Roy Russia did exchange the Romanov Tsars for

Medvedev’s interpretation of Stalin’s motives indicates that Russia did
exchange the Romanov Tsars for the ‘Red Tsars’. He argues that Stalin did not
intend to build socialism. That Stalin was not working towards the creation of
a different political system suggests his actions were no different to that of
the Tsars, in neither nature nor purpose. He states “It was not out of love for suffering humanity that Stalin came to
socialism… He joined the Bolsheviks because of his lust for power.”1
He infers that Stalin adopted methods reminiscent of those under the Tsars as a
means of quenching his own thirst for power. Stalin was lacking in the
“convictions and moral principles” that made up “socialist doctrine”2.
He states: “Stalinism … is profoundly alien to
Marxism and Leninism”3.
This interpretation is convincing in its acknowledgement of Stalin’s diversion
from the route to communism detailed by Karl Marx, as evident in his
nationalization, as opposed to socialisation, of productive property, which
Marx believed was still in the realm of capitalist production. This suggests
that Russia did exchange the ‘Romanov Tsars’ for the ‘Red Tsars’ as Stalin was
not attempting to achieve communism.


However, limitations placed on Medvedev curb the value of his
interpretation. Medvedev had limited access to primary source material, as Let History Judge was written prior to
1991, when the secret archives of Central Committee of the Communist Party were
first made available for public study. His interpretation is further limited as
he was a dissident historian – he was expelled from the communist party in 1969
after Let History Judge was published
abroad. His book reflects thinking that emerged in the 1960s among Soviet
intellectuals who sought a reformist version of socialism. As a reformist he
would oppose the revolutionary socialism championed by Stalin, and fail to
provide an objective interpretation of Stalin’s policy. His negative perception
of Stalin is also limited as it can be attributed to personal experiences. As a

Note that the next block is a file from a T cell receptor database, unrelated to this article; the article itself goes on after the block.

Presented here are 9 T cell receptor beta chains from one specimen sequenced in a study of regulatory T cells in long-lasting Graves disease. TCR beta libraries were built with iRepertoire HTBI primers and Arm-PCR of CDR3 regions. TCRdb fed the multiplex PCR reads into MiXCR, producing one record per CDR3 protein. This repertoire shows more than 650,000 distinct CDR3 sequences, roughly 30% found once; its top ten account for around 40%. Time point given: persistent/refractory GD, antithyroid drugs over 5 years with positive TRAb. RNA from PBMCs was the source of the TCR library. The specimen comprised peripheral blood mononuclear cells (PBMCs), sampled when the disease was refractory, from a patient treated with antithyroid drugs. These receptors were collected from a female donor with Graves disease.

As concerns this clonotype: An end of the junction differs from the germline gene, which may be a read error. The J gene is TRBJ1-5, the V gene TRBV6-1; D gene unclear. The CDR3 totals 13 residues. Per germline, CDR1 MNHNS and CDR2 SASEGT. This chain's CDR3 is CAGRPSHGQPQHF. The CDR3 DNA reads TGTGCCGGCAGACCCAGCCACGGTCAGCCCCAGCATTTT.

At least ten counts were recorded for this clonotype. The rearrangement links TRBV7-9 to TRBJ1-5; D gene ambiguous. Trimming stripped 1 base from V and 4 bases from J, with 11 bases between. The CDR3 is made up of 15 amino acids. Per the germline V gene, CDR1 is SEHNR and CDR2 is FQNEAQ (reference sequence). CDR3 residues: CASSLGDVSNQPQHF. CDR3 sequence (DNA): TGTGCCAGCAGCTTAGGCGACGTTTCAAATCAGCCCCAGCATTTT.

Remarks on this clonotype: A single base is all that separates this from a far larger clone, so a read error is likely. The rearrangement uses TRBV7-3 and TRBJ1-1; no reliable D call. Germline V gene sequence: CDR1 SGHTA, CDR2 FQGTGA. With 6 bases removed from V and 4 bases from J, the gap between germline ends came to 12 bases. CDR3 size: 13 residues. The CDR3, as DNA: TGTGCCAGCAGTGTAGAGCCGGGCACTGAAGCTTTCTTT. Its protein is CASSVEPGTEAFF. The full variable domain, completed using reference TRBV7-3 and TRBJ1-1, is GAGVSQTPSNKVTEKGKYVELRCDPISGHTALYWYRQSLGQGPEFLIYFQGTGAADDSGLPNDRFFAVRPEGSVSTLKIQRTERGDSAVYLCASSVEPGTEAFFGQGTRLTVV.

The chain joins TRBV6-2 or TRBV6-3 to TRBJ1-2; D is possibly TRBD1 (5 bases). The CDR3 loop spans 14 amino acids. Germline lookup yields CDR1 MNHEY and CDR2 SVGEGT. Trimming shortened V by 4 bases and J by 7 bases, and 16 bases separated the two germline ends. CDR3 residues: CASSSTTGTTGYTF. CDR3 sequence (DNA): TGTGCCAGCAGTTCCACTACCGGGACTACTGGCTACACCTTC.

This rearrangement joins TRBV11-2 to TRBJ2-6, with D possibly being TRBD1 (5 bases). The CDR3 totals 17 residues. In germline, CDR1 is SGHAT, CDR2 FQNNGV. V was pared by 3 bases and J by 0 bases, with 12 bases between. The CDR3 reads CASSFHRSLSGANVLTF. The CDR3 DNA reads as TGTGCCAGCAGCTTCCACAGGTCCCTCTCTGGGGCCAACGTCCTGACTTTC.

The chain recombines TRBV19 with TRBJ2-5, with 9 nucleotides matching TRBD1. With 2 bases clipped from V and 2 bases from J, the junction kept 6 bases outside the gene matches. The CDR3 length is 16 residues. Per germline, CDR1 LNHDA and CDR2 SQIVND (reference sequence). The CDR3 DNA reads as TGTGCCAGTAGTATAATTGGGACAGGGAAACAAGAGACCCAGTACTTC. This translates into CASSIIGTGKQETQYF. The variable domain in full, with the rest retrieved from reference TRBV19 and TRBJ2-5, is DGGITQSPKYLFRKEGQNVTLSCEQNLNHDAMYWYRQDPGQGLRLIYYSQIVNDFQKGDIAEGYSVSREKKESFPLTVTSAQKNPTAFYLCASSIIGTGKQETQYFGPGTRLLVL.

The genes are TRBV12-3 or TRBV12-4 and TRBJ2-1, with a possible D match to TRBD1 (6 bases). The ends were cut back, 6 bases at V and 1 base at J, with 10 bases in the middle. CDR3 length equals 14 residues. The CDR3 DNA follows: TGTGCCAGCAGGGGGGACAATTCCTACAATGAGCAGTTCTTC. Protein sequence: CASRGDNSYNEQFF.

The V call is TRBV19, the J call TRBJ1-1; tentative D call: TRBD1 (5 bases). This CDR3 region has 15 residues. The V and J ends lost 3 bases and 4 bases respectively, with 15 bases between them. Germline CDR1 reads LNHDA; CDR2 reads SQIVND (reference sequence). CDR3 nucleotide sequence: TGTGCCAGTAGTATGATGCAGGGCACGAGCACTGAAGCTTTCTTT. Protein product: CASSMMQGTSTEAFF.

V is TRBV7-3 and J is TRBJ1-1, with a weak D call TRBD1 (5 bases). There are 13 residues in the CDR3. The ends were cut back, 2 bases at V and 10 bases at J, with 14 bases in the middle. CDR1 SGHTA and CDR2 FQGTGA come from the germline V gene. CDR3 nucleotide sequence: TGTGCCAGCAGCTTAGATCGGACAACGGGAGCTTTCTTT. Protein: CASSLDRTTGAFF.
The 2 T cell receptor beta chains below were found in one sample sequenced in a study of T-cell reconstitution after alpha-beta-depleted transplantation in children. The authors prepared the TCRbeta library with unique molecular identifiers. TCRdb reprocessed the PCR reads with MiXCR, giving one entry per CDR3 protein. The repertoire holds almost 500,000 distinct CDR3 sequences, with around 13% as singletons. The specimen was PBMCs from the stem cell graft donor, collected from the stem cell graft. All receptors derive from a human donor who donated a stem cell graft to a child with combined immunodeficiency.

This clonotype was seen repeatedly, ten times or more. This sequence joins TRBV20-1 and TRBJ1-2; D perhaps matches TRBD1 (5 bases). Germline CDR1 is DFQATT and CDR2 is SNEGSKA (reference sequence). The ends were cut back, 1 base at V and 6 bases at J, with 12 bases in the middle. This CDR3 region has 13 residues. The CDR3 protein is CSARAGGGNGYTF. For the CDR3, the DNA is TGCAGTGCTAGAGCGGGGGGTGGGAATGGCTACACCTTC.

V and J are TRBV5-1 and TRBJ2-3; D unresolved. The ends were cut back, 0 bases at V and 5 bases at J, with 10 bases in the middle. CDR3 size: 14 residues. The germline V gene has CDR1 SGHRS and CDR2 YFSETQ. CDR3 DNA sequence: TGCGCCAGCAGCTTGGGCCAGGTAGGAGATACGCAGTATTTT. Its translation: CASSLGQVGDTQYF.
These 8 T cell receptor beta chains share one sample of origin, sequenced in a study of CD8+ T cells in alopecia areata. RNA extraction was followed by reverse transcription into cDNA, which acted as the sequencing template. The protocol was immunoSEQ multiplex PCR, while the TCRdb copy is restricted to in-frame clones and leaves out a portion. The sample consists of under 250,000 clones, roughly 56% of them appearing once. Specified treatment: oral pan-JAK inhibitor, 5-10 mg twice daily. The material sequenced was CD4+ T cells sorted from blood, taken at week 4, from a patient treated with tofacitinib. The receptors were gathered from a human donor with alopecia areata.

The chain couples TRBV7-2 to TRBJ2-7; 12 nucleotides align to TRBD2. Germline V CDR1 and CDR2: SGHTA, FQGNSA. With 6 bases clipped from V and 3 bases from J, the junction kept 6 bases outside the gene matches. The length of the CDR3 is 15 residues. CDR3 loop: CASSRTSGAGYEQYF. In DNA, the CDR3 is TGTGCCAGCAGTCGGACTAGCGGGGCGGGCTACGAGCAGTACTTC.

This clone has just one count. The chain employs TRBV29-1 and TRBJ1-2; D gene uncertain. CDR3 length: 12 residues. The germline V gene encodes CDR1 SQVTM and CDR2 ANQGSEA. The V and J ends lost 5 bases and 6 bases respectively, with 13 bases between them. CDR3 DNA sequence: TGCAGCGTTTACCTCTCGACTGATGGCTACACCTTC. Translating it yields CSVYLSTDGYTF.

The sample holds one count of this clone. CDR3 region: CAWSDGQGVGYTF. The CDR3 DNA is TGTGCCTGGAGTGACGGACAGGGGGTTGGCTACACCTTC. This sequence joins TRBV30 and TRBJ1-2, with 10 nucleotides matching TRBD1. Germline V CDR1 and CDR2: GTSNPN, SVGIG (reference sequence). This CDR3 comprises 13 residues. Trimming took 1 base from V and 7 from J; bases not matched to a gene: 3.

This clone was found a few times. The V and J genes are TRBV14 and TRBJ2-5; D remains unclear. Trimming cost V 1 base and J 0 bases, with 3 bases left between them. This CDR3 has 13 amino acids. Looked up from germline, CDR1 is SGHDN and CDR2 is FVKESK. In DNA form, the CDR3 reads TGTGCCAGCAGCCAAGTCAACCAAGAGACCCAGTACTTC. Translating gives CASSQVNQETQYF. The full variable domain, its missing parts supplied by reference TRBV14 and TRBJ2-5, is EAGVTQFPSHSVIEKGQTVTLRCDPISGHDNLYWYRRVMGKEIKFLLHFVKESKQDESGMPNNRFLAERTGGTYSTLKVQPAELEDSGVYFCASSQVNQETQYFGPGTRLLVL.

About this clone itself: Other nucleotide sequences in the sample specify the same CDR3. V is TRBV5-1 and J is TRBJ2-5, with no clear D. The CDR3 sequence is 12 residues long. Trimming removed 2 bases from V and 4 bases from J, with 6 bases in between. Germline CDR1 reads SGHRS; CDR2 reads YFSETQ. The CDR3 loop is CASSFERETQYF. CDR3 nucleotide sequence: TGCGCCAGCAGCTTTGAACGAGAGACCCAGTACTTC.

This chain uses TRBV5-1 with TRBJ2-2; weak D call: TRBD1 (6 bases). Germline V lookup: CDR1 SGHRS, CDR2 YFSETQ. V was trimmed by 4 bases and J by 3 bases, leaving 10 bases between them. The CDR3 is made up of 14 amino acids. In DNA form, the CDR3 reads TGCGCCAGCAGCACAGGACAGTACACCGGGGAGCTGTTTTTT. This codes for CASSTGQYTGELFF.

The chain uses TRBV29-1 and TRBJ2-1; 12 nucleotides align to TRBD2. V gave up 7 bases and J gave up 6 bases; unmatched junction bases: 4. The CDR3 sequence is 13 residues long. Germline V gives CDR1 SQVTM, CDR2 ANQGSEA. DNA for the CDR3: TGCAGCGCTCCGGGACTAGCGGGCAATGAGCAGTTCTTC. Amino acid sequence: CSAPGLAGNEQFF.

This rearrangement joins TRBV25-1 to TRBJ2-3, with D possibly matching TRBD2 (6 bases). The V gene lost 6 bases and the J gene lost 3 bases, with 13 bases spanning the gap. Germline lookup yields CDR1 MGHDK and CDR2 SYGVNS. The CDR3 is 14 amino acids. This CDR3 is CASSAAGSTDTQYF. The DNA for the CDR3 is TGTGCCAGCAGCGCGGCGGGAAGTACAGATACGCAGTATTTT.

part of Stalin’s purges his father was arrested in 1938 and died in a labour
camp. This furthers the subjectivity of his interpretation.

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At odds with Medvedev’s interpretation sits
Richard Overy’s, which affirms that Stalin’s position stood for change and the
interests of communism. He states: ‘the defence of the first socialist state’
was “the consistent strand in all his activity”. He asserts that Stalin came to
see himself as “the one Bolshevik leader who could steer the way with
sufficient ruthlessness and singleness of purpose”. “His
unfeeling destruction of thousands of party comrades points to a man who used
the weapons he understood to achieve the purpose to which his life had always
been devoted …the overriding historical imperative to construct communism.”4
This interpretation is convincing as it acknowledges that strong leadership was
a necessary step towards communism in the context of Russia’s backwardness.


placed on Overy, however, reduce the value of his interpretation. His writing
on Stalin sits in comparison with the reign of Adolf Hitler in Germany in his
book ‘The Dictators: Hitler’s Germany and
Stalin’s Russia’. This limits the value of his interpretation as he focuses
his study on Stalin in contrast with Hitler, who is a figure despised by all
perspectives. His main focus of study is also the Second World War, suggesting
that he may place more weight on the conduct of Stalin during the war as
opposed to his wider actions. Despite these limitations, Overy’s interpretation
is more convincing than Medvedev’s as it acknowledges the context in which
Stalin was acting. Overy acknowledges that there was reason behind Stalin’s
want of power, and that it was not just power for its own sake. Medvedev’s
interpretation is also less convincing as he states that Stalin lacked the
“moral principles” that made up “socialist doctrine”, and thus subverted
“Leninism”, yet Lenin stated that anything which hindered the “struggle for the completion of communism”5
was immoral. Medvedev thus contradicts himself because Stalin did have Leninist
morality, as all of his actions, regardless of their conventional immorality,
aided the struggle towards communism. This means he was not a ‘Red Tsar’.

1989, 600

1989, 596

1989, 872

Overy, 2005, p13

5 Lenin, ‘The Tasks of the Youth